You may have heard of EQ, short for emotional intelligence, and IQ, short for intelligence quotient, but you likely aren't familiar with RQ: Relational intelligence, or the skill of navigating relationships well.
RQ is becoming increasingly important because every single area of your life is inevitably impacted by the people in your life.
As an EQ researcher who has coached thousands of people, I've found that our spiritual, physical, financial, emotional and professional progress is tethered to who we allow to be in our lives.
RQ is the ability to discern if someone should be a part of our lives and what place they should occupy, and then align them accordingly. It also gives you insight into whether you are putting too much or too little effort and time into a relationship.
The first step is to define your relationships, and there are four categories to consider:
We shouldn't feel the same way in our friendships that we feel, say, on the job, where we are simply exchanging skills. In other words, if you don't contribute your talents or abilities at work, then there wouldn't be any relationships.
But the relationships we have with the people we call our friends should not be transactional. They are the one place where we're able to be our authentic selves. With friends, we should be able to say: "This is who I am, and I don't have to try to be someone else."
This doesn't mean you don't grow or evolve. It just means that acceptance is at the very core of your intimate relationship.
Associates are often confused with friends. But a person's RQ is what enables them to recognize the difference.
You assign someone to the associate category when there hasn't been enough time, interest or desire to develop the kind of connection required for friendship. It's a relationship where a person doesn't prefer to, for whatever reason, engage any deeper than the surface.
Maybe there's a lack of chemistry or very few shared interests. Maybe there are character inconsistencies that make you feel unsafe around them.
Something else to keep in mind: Even if you consider them to be a generally "good person," anyone who would harm or disregard you for an opportunity are associates at best.
An assignment is essentially a mentee. This type of relationship exists primarily for the purpose of one person providing mentorship, guidance, training or coaching to another.
A key trait of the assignment category is that it can be a lopsided exchange. Assignments are people in whom you will make deposits, but from whom you will more than likely not receive withdrawals.
This doesn't mean they can't or won't make any contributions to your life. Assignment relationships exist specifically for the purpose of you giving to someone what you may have received from someone else.
Sometimes, there may even be a spirit of friendship, despite a person not actually being a friend. People without RQ are unaware of this and risk making the mistake of treating an assignment like a friend. When this happens, we end up mismanaging expectations or disclosing what should be confidential.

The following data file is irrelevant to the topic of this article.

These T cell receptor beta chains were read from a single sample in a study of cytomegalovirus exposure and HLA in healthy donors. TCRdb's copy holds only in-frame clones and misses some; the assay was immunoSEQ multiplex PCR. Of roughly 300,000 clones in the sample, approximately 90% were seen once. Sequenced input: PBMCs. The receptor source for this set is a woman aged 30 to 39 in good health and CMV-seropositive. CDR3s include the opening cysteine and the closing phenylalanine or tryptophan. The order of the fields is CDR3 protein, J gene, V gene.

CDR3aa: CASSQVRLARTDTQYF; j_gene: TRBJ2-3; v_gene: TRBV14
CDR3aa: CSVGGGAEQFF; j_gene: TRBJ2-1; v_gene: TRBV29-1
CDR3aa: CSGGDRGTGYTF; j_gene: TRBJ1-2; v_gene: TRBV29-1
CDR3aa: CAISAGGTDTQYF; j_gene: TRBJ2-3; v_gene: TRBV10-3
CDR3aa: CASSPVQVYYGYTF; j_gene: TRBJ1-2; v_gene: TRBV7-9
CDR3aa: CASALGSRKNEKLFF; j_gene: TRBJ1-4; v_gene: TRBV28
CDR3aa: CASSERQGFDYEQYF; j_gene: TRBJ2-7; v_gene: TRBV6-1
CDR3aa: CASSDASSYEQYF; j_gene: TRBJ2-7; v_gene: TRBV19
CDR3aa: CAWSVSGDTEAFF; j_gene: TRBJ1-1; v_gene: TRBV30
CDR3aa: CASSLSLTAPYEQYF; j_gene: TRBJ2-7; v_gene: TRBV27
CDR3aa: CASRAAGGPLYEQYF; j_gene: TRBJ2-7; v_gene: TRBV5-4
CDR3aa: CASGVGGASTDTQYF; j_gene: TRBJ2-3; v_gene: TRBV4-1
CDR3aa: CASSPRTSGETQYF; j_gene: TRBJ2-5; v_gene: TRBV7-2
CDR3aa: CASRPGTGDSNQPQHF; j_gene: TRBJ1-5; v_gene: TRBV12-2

Advisors serve as mentors and offer guidance in specific areas of our lives, usually for a limited about of time. We may have professional advisors in our career fields, or spiritual advisors who give us insight, wisdom and direction.
Advisors keep us from being unnecessarily exposed to elements like pain and mistakes, but they are also catalysts. They cause things to happen for us that wouldn't have happened without them. They help us get further faster.
Keep in mind that just because someone gives you advice doesn't mean they are an advisor. They may be a friend or associate who has something to offer in the context of one or a few conversations.
Once relational categories have been clearly defined, the next step is to discern who is in your life, what category they currently occupy, and whether they should actually be there.
Without this intentional exercise, we will live in a constant state of relational murkiness and frustration. Reflection is an essential aspect of RQ, and it involves asking the right questions to give clarity.
Here are a few to get you started:
1. Where am I in life? Think about where you are — emotionally, spiritually, professionally, and so on. If you can't locate yourself, it will be hard to determine where you want a relationship to go.
2. What do I need? There are times in my life when I need people who are simply healthy distractions. Of course, that's not all the value they add, but these are the relationships that allow me to disconnect from a world of work that can be all-consuming.
In that case, I can say, "I need people who are able to pull me out of the seductive web of work." Then I can make decisions on how to align my relationships.
3. What do I have? If you aren't getting what you need from a relationship, why is that the case? Is it possible that you have the wrong people in the wrong categories?
4. What do I need to do? Does someone need to be realigned? Sometimes, you may have to pursue a relationship or cut ties with a person.
The goal of becoming people smart is not to get the most out of others, or to manipulate our way to the top. It's to be a better friend and to have better friends.
We want to give the most that we can to others, and to do so in a reciprocal context. One of the greatest things we can achieve in life is to create an environment where we can receive and give again.
Dharius Daniels is an emotional intelligence expert and former professor at Princeton University. He is also the author of "Relational Intelligence: The People Skills You Need for the Life of Purpose You Want" and host of The Dharius Daniels Podcast. Dharius earned his undergraduate degree from Millsaps College and post-graduate degrees from Princeton University and Fuller Theological Seminary. Follow him on Twitter @DhariusDaniels.